This Sunday is National Friendship Day. Those who have read my blogs know that I have Aspergers. Due to the issues with social and communication skills, many have a problem maintaining friendships.
Although it took me many years to learn how to make friends, I am very thankful that I have friends to do things with and hold conversations. Although I may not have as many friends as the average extrovert, what I do have as far as friendship is, in my opinion, high quality.
When my mom was out of town visiting my niece earlier this summer, I had several meals lined up with my friends so that I would not have to eat all of my meals alone. Once a month, I have lunch with a good friend who is in his 70s who shares his wisdom with me and is a source of encouragement.
I think the reason I have bucked the trend of not having friends is not only maturity but also the willingness to reach out to people and plan social activities. Although I have friends who are on the spectrum, I think having friends who are neurotypical has helped stretch my social skills to new limits as I learn how to have conversations with people who are different from me.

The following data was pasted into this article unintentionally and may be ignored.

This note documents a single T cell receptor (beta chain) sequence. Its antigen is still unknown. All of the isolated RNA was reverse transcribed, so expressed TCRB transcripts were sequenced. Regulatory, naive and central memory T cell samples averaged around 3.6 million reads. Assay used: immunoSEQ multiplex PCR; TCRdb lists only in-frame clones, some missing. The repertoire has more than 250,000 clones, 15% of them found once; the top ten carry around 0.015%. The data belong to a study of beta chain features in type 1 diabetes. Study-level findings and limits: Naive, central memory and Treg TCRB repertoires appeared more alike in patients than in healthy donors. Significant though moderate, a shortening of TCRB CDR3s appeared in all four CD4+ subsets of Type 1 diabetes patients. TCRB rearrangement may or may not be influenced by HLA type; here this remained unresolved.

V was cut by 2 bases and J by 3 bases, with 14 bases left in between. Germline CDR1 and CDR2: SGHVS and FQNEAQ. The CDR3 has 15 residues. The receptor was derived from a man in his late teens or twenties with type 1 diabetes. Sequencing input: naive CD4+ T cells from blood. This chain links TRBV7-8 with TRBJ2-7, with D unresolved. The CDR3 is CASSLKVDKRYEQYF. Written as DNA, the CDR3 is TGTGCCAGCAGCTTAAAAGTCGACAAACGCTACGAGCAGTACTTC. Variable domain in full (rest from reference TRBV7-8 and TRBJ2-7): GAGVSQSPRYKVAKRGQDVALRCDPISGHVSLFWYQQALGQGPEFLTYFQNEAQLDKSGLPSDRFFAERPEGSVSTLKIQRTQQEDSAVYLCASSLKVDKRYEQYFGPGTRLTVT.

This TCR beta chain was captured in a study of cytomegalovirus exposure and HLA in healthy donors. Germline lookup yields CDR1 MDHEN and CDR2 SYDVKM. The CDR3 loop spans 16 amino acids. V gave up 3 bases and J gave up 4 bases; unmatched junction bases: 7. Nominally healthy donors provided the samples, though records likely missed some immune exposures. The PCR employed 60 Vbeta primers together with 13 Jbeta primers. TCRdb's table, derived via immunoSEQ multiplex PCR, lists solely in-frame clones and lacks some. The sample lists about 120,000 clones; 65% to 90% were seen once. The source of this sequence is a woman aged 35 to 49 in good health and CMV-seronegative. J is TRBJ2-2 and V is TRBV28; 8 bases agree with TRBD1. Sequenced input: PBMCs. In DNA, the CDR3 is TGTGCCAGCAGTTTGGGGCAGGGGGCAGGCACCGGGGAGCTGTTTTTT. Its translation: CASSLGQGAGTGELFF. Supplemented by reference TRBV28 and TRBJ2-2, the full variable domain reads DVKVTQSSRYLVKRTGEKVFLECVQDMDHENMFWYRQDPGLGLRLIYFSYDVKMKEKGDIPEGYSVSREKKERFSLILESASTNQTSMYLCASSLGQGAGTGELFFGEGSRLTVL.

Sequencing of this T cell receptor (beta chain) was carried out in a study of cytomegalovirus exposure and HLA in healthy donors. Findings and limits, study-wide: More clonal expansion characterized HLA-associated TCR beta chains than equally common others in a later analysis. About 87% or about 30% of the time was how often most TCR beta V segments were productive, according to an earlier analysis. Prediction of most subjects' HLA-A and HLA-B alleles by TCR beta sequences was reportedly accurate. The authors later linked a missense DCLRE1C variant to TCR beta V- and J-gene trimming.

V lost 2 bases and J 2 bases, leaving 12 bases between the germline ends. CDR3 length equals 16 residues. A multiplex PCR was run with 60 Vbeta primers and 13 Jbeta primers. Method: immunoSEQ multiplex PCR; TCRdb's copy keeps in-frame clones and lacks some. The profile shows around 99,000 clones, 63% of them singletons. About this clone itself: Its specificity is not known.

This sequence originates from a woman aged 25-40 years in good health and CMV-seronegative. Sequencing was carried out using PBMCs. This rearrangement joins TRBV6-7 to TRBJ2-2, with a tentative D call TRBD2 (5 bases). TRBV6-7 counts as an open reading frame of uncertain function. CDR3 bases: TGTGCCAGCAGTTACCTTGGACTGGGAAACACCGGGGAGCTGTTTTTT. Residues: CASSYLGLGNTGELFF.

Do not get me wrong; sometimes, it takes effort to check with my friends to see how they are doing, listen to their concerns, and plan outings that get me out of the house. However, it beats the alternative of being lonely. I guess you can say I am an extroverted introvert.
When I read social media posts of adults with Aspergers who are in their 30s and 40s with no friends, I feel their pain because for the longest time I did not have any close friends. I had to work at making friends.
For any friends who may be reading this post, I am genuinely grateful for your friendship. Comment below if you have any tips on maintaining friendships and check out my other blog on the Tennessee Valley Unite page.
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